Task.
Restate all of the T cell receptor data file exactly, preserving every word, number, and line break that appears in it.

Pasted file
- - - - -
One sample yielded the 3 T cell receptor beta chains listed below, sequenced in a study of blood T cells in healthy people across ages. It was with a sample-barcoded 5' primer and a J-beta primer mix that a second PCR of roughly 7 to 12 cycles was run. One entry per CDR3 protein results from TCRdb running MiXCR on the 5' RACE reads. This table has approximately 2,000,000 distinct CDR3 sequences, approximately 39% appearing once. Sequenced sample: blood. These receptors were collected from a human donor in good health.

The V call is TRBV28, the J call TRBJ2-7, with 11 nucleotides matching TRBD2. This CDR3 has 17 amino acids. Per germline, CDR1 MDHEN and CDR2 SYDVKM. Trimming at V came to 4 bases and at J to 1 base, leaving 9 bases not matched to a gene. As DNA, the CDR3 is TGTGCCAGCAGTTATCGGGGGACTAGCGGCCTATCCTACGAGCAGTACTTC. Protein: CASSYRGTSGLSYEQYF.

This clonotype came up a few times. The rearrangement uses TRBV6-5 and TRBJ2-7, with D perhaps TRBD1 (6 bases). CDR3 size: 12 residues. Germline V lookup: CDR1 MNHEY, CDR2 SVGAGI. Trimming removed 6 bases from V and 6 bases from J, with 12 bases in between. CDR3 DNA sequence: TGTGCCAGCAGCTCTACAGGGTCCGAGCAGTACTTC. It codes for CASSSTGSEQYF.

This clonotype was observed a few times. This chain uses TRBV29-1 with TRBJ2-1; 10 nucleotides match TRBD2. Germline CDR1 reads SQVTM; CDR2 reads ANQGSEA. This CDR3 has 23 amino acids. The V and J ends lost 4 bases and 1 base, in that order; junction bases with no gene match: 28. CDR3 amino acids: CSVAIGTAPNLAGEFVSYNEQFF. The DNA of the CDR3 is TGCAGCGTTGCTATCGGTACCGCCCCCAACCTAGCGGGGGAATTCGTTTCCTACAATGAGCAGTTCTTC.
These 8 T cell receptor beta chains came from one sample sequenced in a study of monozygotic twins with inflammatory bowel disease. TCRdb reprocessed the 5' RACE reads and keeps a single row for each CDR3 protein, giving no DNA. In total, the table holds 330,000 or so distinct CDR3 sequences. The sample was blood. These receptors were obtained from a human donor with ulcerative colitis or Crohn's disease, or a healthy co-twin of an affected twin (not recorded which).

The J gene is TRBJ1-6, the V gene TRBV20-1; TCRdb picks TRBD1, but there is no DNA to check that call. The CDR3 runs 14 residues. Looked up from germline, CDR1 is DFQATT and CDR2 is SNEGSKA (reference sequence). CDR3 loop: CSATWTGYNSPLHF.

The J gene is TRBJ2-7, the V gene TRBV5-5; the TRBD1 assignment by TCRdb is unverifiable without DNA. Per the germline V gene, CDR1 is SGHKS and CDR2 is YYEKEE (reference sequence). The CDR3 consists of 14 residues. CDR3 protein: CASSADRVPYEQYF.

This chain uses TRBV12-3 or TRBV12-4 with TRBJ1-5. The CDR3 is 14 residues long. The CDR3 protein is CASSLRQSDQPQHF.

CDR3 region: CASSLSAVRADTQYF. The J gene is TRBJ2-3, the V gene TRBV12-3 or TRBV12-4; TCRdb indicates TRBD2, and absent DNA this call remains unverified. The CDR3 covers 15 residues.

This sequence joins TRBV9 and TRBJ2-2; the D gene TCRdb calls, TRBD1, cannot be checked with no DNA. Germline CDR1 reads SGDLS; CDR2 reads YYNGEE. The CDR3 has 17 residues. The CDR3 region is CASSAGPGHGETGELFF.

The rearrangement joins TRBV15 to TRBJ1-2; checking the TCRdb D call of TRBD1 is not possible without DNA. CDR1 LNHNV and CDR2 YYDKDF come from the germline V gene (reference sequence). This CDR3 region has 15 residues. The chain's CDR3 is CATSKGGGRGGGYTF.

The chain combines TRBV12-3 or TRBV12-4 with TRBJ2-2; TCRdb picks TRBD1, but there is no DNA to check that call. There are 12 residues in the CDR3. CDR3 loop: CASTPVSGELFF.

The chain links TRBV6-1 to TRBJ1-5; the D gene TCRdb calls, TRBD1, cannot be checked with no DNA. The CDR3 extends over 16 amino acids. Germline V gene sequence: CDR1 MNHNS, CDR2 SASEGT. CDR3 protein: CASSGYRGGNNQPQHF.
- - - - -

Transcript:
One sample yielded the 3 T cell receptor beta chains listed below, sequenced in a study of blood T cells in healthy people across ages. It was with a sample-barcoded 5' primer and a J-beta primer mix that a second PCR of roughly 7 to 12 cycles was run. One entry per CDR3 protein results from TCRdb running MiXCR on the 5' RACE reads. This table has approximately 2,000,000 distinct CDR3 sequences, approximately 39% appearing once. Sequenced sample: blood. These receptors were collected from a human donor in good health.

The V call is TRBV28, the J call TRBJ2-7, with 11 nucleotides matching TRBD2. This CDR3 has 17 amino acids. Per germline, CDR1 MDHEN and CDR2 SYDVKM. Trimming at V came to 4 bases and at J to 1 base, leaving 9 bases not matched to a gene. As DNA, the CDR3 is TGTGCCAGCAGTTATCGGGGGACTAGCGGCCTATCCTACGAGCAGTACTTC. Protein: CASSYRGTSGLSYEQYF.

This clonotype came up a few times. The rearrangement uses TRBV6-5 and TRBJ2-7, with D perhaps TRBD1 (6 bases). CDR3 size: 12 residues. Germline V lookup: CDR1 MNHEY, CDR2 SVGAGI. Trimming removed 6 bases from V and 6 bases from J, with 12 bases in between. CDR3 DNA sequence: TGTGCCAGCAGCTCTACAGGGTCCGAGCAGTACTTC. It codes for CASSSTGSEQYF.

This clonotype was observed a few times. This chain uses TRBV29-1 with TRBJ2-1; 10 nucleotides match TRBD2. Germline CDR1 reads SQVTM; CDR2 reads ANQGSEA. This CDR3 has 23 amino acids. The V and J ends lost 4 bases and 1 base, in that order; junction bases with no gene match: 28. CDR3 amino acids: CSVAIGTAPNLAGEFVSYNEQFF. The DNA of the CDR3 is TGCAGCGTTGCTATCGGTACCGCCCCCAACCTAGCGGGGGAATTCGTTTCCTACAATGAGCAGTTCTTC.
These 8 T cell receptor beta chains came from one sample sequenced in a study of monozygotic twins with inflammatory bowel disease. TCRdb reprocessed the 5' RACE reads and keeps a single row for each CDR3 protein, giving no DNA. In total, the table holds 330,000 or so distinct CDR3 sequences. The sample was blood. These receptors were obtained from a human donor with ulcerative colitis or Crohn's disease, or a healthy co-twin of an affected twin (not recorded which).

The J gene is TRBJ1-6, the V gene TRBV20-1; TCRdb picks TRBD1, but there is no DNA to check that call. The CDR3 runs 14 residues. Looked up from germline, CDR1 is DFQATT and CDR2 is SNEGSKA (reference sequence). CDR3 loop: CSATWTGYNSPLHF.

The J gene is TRBJ2-7, the V gene TRBV5-5; the TRBD1 assignment by TCRdb is unverifiable without DNA. Per the germline V gene, CDR1 is SGHKS and CDR2 is YYEKEE (reference sequence). The CDR3 consists of 14 residues. CDR3 protein: CASSADRVPYEQYF.

This chain uses TRBV12-3 or TRBV12-4 with TRBJ1-5. The CDR3 is 14 residues long. The CDR3 protein is CASSLRQSDQPQHF.

CDR3 region: CASSLSAVRADTQYF. The J gene is TRBJ2-3, the V gene TRBV12-3 or TRBV12-4; TCRdb indicates TRBD2, and absent DNA this call remains unverified. The CDR3 covers 15 residues.

This sequence joins TRBV9 and TRBJ2-2; the D gene TCRdb calls, TRBD1, cannot be checked with no DNA. Germline CDR1 reads SGDLS; CDR2 reads YYNGEE. The CDR3 has 17 residues. The CDR3 region is CASSAGPGHGETGELFF.

The rearrangement joins TRBV15 to TRBJ1-2; checking the TCRdb D call of TRBD1 is not possible without DNA. CDR1 LNHNV and CDR2 YYDKDF come from the germline V gene (reference sequence). This CDR3 region has 15 residues. The chain's CDR3 is CATSKGGGRGGGYTF.

The chain combines TRBV12-3 or TRBV12-4 with TRBJ2-2; TCRdb picks TRBD1, but there is no DNA to check that call. There are 12 residues in the CDR3. CDR3 loop: CASTPVSGELFF.

The chain links TRBV6-1 to TRBJ1-5; the D gene TCRdb calls, TRBD1, cannot be checked with no DNA. The CDR3 extends over 16 amino acids. Germline V gene sequence: CDR1 MNHNS, CDR2 SASEGT. CDR3 protein: CASSGYRGGNNQPQHF.